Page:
Split Phase Induction Motor – Operation and Characteristics

Before going to the operation and characteristics of split-phase induction motor we should first understand why single phase induction motor is not self-starting.

To make a single-phase induction motor self-starting, we should somehow produce a rotating magnetic field. This may be achieved by converting a single-phase supply into two-phase supply through the use of an additional winding.

In a split-phase induction motor, the additional winding is known as auxiliary winding or starting winding. The constructional features of split-phase induction motors are well explained below.

The stator of a split-phase induction motor is provided with an auxiliary or starting winding S in addition to the main or running winding M to make the single-phase induction motor self-starting. The starting winding is displaced 90° electrical from the main winding and operates only during the brief period when the motor starts up.

Split Phase Induction Motor
Split Phase Induction Motor

 The two windings are so designed that the starting winding S has a high resistance and relatively small reactance while the main winding M has relatively low resistance and large reactance as shown in the schematic connections in the figure.

Consequently, the currents flowing in the two windings have a reasonable phase difference  (25° to 30°) as shown in the phasor diagram in the figure given above. Hence the motor behaves like a two-phase motor. These two currents produce a revolving flux and hence make the motor self-starting.

A centrifugal switch is connected in series with the starting winding. Its function is to automatically disconnect the starting winding from the supply when the motor has reached 70 to 80 percent of its full load speed.

The resistance of starting winding may be increased in two ways :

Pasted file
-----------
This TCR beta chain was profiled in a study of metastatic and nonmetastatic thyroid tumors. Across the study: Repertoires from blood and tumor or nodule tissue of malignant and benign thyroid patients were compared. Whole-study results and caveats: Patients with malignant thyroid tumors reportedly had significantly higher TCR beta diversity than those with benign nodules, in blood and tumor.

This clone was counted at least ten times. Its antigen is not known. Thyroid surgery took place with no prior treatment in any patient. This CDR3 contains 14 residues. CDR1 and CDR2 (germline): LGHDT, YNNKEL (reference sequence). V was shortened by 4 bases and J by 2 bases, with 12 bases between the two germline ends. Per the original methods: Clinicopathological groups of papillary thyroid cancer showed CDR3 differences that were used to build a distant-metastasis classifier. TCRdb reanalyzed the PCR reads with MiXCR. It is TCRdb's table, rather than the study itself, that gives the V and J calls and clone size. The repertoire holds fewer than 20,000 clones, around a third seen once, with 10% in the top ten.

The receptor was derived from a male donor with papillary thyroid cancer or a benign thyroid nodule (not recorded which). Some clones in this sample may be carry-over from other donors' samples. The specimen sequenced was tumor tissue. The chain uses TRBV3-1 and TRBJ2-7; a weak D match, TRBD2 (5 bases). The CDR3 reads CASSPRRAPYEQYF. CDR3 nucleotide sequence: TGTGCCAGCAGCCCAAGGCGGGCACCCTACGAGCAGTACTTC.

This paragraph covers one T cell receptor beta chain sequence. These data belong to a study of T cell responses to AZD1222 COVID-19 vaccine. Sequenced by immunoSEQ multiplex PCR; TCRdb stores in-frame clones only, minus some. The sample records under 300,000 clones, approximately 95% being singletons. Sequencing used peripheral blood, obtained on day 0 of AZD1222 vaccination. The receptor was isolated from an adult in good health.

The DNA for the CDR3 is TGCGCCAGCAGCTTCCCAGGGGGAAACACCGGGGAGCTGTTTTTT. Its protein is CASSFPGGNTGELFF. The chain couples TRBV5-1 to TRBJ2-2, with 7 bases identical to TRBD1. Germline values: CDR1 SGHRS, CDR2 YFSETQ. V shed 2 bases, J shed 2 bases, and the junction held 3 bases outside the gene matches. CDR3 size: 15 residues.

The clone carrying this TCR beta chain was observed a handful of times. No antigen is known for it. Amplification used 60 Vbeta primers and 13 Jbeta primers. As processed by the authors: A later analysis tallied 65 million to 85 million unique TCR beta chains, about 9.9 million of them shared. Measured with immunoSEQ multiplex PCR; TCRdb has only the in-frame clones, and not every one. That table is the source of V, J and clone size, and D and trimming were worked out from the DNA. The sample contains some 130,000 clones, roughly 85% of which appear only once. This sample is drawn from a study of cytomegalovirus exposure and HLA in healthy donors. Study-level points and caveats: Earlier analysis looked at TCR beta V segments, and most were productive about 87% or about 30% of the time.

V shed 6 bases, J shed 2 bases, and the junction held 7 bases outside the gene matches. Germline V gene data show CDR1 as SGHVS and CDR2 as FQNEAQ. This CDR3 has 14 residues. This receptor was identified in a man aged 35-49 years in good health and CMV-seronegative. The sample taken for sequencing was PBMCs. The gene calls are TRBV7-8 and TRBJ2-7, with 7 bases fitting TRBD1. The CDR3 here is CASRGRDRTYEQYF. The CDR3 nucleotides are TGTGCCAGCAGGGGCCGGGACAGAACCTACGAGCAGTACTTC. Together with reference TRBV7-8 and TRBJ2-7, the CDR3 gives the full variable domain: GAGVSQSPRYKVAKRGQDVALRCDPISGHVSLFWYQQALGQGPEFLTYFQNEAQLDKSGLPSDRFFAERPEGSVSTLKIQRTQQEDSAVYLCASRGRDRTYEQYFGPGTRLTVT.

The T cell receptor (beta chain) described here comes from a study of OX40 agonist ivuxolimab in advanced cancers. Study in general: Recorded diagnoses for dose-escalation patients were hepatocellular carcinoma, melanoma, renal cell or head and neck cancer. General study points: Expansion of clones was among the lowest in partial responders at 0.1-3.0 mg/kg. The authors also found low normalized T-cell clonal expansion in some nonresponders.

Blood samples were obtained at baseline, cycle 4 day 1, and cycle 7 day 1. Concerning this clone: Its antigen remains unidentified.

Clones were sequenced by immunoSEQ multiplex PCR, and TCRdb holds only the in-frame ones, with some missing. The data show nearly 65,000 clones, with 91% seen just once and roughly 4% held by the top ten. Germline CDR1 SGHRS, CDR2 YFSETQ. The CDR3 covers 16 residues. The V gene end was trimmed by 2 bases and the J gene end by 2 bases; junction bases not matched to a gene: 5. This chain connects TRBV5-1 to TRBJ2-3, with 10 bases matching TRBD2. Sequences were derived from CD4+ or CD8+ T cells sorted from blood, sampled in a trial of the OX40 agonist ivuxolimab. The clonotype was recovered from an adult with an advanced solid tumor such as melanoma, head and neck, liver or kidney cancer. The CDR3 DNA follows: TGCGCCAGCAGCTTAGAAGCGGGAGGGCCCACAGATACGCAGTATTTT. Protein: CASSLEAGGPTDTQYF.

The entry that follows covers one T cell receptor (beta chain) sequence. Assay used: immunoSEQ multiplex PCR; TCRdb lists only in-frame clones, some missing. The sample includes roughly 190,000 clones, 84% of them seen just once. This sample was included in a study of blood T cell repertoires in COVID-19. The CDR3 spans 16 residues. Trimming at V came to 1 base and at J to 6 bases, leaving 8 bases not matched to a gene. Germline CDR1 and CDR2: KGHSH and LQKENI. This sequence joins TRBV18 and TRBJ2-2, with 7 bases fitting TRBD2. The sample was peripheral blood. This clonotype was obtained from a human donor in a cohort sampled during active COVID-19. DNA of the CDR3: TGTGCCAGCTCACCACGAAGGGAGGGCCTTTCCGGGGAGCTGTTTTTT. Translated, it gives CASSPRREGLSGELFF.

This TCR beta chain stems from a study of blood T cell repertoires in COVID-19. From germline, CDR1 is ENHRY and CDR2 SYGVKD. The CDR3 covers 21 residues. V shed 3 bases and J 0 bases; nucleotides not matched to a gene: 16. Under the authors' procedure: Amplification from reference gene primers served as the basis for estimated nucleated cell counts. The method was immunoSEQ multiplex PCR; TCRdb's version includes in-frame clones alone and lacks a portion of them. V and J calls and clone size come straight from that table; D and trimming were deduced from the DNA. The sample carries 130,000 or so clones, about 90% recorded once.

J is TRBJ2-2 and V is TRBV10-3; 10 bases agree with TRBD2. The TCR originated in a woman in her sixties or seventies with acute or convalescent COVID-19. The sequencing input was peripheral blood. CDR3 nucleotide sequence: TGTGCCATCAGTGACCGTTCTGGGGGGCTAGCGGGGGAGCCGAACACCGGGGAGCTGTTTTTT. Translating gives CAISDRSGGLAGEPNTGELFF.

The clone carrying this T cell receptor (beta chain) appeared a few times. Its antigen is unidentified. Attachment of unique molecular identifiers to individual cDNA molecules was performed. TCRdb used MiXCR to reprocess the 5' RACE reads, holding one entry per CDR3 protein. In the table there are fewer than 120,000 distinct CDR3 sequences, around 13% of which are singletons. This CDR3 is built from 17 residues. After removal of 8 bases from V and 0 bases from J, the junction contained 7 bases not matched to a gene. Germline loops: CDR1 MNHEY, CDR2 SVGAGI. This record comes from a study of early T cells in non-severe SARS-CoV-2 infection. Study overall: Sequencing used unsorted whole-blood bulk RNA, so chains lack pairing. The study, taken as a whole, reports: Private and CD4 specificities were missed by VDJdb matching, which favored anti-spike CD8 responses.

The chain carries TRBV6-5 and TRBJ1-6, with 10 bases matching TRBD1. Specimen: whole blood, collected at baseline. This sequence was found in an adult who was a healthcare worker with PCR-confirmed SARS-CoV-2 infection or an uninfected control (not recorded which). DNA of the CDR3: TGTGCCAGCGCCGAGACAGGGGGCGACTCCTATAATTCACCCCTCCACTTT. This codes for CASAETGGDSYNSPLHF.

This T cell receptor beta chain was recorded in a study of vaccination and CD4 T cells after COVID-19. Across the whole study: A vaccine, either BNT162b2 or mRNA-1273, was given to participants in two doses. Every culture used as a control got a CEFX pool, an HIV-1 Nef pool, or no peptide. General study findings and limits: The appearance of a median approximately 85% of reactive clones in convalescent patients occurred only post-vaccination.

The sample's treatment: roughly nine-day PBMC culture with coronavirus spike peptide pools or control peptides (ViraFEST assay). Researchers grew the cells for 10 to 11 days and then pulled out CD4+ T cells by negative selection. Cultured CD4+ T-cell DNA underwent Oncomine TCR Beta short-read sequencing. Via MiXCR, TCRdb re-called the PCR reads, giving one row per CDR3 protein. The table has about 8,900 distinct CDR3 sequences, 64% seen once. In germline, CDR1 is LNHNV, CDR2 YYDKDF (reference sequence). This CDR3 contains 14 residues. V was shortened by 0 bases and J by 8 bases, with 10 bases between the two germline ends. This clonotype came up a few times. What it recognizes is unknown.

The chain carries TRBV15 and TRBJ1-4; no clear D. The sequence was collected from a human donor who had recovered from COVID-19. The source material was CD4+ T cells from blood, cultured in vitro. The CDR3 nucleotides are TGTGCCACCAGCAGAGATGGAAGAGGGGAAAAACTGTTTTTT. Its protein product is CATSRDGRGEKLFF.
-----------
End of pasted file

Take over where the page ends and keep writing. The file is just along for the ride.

1. by connecting a high resistance in series with it  or
  2. by choosing high resistance fine copper wire for winding purposes.

Working of Split Phase Induction Motor

The operation of the split-phase induction motor is explained below.

When the two stator windings are energized from a single-phase supply, the main winding carries current Im while the starting winding carries current Is.

Since main winding is made highly inductive while the starting winding highly resistive, the currents Im and Is have a reasonable phase angle a (25° to 30°) between them as shown in Figure.

Consequently, a weak revolving field approximating to that of a 2-phase machine is produced which starts the motor. 

The starting torque is given by;

Ts = kImIssinα
where k is a constant whose magnitude depends upon the design of the motor.
  • When the motor reaches about 75% of synchronous speed, the centrifugal switch opens the circuit of the starting winding.
  • The motor then operates as a single-phase induction motor and continues to accelerate until it reaches the normal speed. The normal speed of the motor is below the synchronous speed and depends upon the load on the motor.

The direction of rotation of such motors can be reversed by reversing the connection of any one of the stator windings ( not both ). The rotating magnetic field gets reversed and hence the motor rotates in the opposite direction. For this purpose four leads are brought outside the frame.

Characteristics of Split Phase Induction Motor

The important characteristics of the split-phase induction motor are given below,
  1. The starting torque is 150 to 200 percent of the full load torque with a starting current of 6 to 8 times the full load current.
  2. Due to their low cost, split-phase induction motors are the most popular single-phase motors in the market.
  3. Since the starting winding is made of fine wire, the current density is high and the winding heats up quickly. If the starting period exceeds 5 seconds, the winding may burn out unless the motor is protected by built-in-thermal relay. This motor is, therefore, suitable where starting periods are not frequent.
  4. An important characteristic of these motors is that they are essentially constant-speed motors. The speed variation is 2-5% from no-load to full load. For this reason, they are usually regarded as constant-speed motors.
  5. These motors are suitable where a moderate starting torque is required and where starting periods are infrequent
    • e.g., to drive: 
      • (a) fans
      • (b) washing machines
      • (c) oil burners
      • (d) small machine tools etc.

The power rating of such motors generally lies between 60 W and 250 W.

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